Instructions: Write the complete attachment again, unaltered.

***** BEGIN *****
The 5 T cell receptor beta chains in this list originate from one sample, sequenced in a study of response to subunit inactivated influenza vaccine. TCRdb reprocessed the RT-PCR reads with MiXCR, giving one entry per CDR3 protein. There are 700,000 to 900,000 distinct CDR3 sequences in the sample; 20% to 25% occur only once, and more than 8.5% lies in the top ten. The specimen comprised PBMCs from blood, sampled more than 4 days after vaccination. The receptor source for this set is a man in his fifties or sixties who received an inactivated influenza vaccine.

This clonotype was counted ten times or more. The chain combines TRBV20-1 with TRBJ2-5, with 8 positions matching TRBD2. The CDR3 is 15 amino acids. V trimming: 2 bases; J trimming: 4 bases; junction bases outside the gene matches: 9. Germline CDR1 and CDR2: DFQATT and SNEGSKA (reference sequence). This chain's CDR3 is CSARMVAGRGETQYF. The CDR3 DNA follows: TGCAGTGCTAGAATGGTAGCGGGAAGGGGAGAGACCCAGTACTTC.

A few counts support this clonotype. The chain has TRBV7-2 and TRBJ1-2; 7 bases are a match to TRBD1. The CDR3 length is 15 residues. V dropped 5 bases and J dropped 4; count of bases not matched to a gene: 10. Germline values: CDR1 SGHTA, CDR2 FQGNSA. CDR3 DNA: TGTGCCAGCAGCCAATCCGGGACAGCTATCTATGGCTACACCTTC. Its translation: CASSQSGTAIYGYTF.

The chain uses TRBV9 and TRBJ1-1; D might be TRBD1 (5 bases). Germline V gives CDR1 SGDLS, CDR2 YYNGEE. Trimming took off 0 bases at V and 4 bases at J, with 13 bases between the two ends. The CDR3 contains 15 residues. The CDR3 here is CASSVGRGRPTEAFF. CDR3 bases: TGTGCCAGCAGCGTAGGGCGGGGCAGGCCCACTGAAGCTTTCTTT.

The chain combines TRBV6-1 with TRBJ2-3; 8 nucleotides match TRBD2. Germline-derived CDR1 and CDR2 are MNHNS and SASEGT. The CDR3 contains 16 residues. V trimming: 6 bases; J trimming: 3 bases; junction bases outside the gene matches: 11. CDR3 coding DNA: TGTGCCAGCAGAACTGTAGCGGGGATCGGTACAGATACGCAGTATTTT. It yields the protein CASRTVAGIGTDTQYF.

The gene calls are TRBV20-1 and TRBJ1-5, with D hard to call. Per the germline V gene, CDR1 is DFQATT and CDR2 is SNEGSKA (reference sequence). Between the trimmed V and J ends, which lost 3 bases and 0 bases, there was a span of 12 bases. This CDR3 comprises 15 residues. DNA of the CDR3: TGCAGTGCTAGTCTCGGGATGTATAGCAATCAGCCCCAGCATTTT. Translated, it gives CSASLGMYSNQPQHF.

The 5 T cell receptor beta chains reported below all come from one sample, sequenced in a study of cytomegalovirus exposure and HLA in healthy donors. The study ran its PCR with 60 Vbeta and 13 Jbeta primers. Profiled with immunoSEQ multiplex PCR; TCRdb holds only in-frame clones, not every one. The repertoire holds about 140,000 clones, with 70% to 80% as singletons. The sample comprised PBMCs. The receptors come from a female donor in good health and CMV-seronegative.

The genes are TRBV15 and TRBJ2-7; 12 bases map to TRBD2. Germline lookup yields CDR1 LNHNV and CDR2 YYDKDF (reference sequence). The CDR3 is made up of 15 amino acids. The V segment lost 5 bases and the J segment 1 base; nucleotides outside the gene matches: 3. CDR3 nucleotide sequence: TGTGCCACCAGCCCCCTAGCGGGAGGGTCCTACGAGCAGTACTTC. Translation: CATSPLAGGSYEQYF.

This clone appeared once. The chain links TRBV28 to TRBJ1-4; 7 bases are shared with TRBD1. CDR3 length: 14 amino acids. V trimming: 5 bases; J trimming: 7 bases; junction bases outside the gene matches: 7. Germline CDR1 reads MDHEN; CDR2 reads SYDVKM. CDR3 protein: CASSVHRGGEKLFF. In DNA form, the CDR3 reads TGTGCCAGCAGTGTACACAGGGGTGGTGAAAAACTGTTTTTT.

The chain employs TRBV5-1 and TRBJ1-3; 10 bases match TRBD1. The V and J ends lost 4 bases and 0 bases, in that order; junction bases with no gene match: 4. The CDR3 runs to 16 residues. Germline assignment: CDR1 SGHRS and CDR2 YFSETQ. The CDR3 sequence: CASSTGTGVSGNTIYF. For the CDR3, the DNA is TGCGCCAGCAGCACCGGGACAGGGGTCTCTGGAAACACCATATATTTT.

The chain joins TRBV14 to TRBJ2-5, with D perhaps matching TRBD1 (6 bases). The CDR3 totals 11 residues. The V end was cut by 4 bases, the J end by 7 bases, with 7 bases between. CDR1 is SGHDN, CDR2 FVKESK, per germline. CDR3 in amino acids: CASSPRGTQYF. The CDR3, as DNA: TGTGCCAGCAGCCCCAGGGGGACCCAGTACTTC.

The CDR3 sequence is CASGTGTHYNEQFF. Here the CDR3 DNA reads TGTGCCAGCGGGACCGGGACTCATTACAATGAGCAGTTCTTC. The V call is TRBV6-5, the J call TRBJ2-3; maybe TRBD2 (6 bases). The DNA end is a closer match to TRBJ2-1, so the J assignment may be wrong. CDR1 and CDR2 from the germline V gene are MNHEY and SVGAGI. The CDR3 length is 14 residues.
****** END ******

The 5 T cell receptor beta chains in this list originate from one sample, sequenced in a study of response to subunit inactivated influenza vaccine. TCRdb reprocessed the RT-PCR reads with MiXCR, giving one entry per CDR3 protein. There are 700,000 to 900,000 distinct CDR3 sequences in the sample; 20% to 25% occur only once, and more than 8.5% lies in the top ten. The specimen comprised PBMCs from blood, sampled more than 4 days after vaccination. The receptor source for this set is a man in his fifties or sixties who received an inactivated influenza vaccine.

This clonotype was counted ten times or more. The chain combines TRBV20-1 with TRBJ2-5, with 8 positions matching TRBD2. The CDR3 is 15 amino acids. V trimming: 2 bases; J trimming: 4 bases; junction bases outside the gene matches: 9. Germline CDR1 and CDR2: DFQATT and SNEGSKA (reference sequence). This chain's CDR3 is CSARMVAGRGETQYF. The CDR3 DNA follows: TGCAGTGCTAGAATGGTAGCGGGAAGGGGAGAGACCCAGTACTTC.

A few counts support this clonotype. The chain has TRBV7-2 and TRBJ1-2; 7 bases are a match to TRBD1. The CDR3 length is 15 residues. V dropped 5 bases and J dropped 4; count of bases not matched to a gene: 10. Germline values: CDR1 SGHTA, CDR2 FQGNSA. CDR3 DNA: TGTGCCAGCAGCCAATCCGGGACAGCTATCTATGGCTACACCTTC. Its translation: CASSQSGTAIYGYTF.

The chain uses TRBV9 and TRBJ1-1; D might be TRBD1 (5 bases). Germline V gives CDR1 SGDLS, CDR2 YYNGEE. Trimming took off 0 bases at V and 4 bases at J, with 13 bases between the two ends. The CDR3 contains 15 residues. The CDR3 here is CASSVGRGRPTEAFF. CDR3 bases: TGTGCCAGCAGCGTAGGGCGGGGCAGGCCCACTGAAGCTTTCTTT.

The chain combines TRBV6-1 with TRBJ2-3; 8 nucleotides match TRBD2. Germline-derived CDR1 and CDR2 are MNHNS and SASEGT. The CDR3 contains 16 residues. V trimming: 6 bases; J trimming: 3 bases; junction bases outside the gene matches: 11. CDR3 coding DNA: TGTGCCAGCAGAACTGTAGCGGGGATCGGTACAGATACGCAGTATTTT. It yields the protein CASRTVAGIGTDTQYF.

The gene calls are TRBV20-1 and TRBJ1-5, with D hard to call. Per the germline V gene, CDR1 is DFQATT and CDR2 is SNEGSKA (reference sequence). Between the trimmed V and J ends, which lost 3 bases and 0 bases, there was a span of 12 bases. This CDR3 comprises 15 residues. DNA of the CDR3: TGCAGTGCTAGTCTCGGGATGTATAGCAATCAGCCCCAGCATTTT. Translated, it gives CSASLGMYSNQPQHF.

The 5 T cell receptor beta chains reported below all come from one sample, sequenced in a study of cytomegalovirus exposure and HLA in healthy donors. The study ran its PCR with 60 Vbeta and 13 Jbeta primers. Profiled with immunoSEQ multiplex PCR; TCRdb holds only in-frame clones, not every one. The repertoire holds about 140,000 clones, with 70% to 80% as singletons. The sample comprised PBMCs. The receptors come from a female donor in good health and CMV-seronegative.

The genes are TRBV15 and TRBJ2-7; 12 bases map to TRBD2. Germline lookup yields CDR1 LNHNV and CDR2 YYDKDF (reference sequence). The CDR3 is made up of 15 amino acids. The V segment lost 5 bases and the J segment 1 base; nucleotides outside the gene matches: 3. CDR3 nucleotide sequence: TGTGCCACCAGCCCCCTAGCGGGAGGGTCCTACGAGCAGTACTTC. Translation: CATSPLAGGSYEQYF.

This clone appeared once. The chain links TRBV28 to TRBJ1-4; 7 bases are shared with TRBD1. CDR3 length: 14 amino acids. V trimming: 5 bases; J trimming: 7 bases; junction bases outside the gene matches: 7. Germline CDR1 reads MDHEN; CDR2 reads SYDVKM. CDR3 protein: CASSVHRGGEKLFF. In DNA form, the CDR3 reads TGTGCCAGCAGTGTACACAGGGGTGGTGAAAAACTGTTTTTT.

The chain employs TRBV5-1 and TRBJ1-3; 10 bases match TRBD1. The V and J ends lost 4 bases and 0 bases, in that order; junction bases with no gene match: 4. The CDR3 runs to 16 residues. Germline assignment: CDR1 SGHRS and CDR2 YFSETQ. The CDR3 sequence: CASSTGTGVSGNTIYF. For the CDR3, the DNA is TGCGCCAGCAGCACCGGGACAGGGGTCTCTGGAAACACCATATATTTT.

The chain joins TRBV14 to TRBJ2-5, with D perhaps matching TRBD1 (6 bases). The CDR3 totals 11 residues. The V end was cut by 4 bases, the J end by 7 bases, with 7 bases between. CDR1 is SGHDN, CDR2 FVKESK, per germline. CDR3 in amino acids: CASSPRGTQYF. The CDR3, as DNA: TGTGCCAGCAGCCCCAGGGGGACCCAGTACTTC.

The CDR3 sequence is CASGTGTHYNEQFF. Here the CDR3 DNA reads TGTGCCAGCGGGACCGGGACTCATTACAATGAGCAGTTCTTC. The V call is TRBV6-5, the J call TRBJ2-3; maybe TRBD2 (6 bases). The DNA end is a closer match to TRBJ2-1, so the J assignment may be wrong. CDR1 and CDR2 from the germline V gene are MNHEY and SVGAGI. The CDR3 length is 14 residues.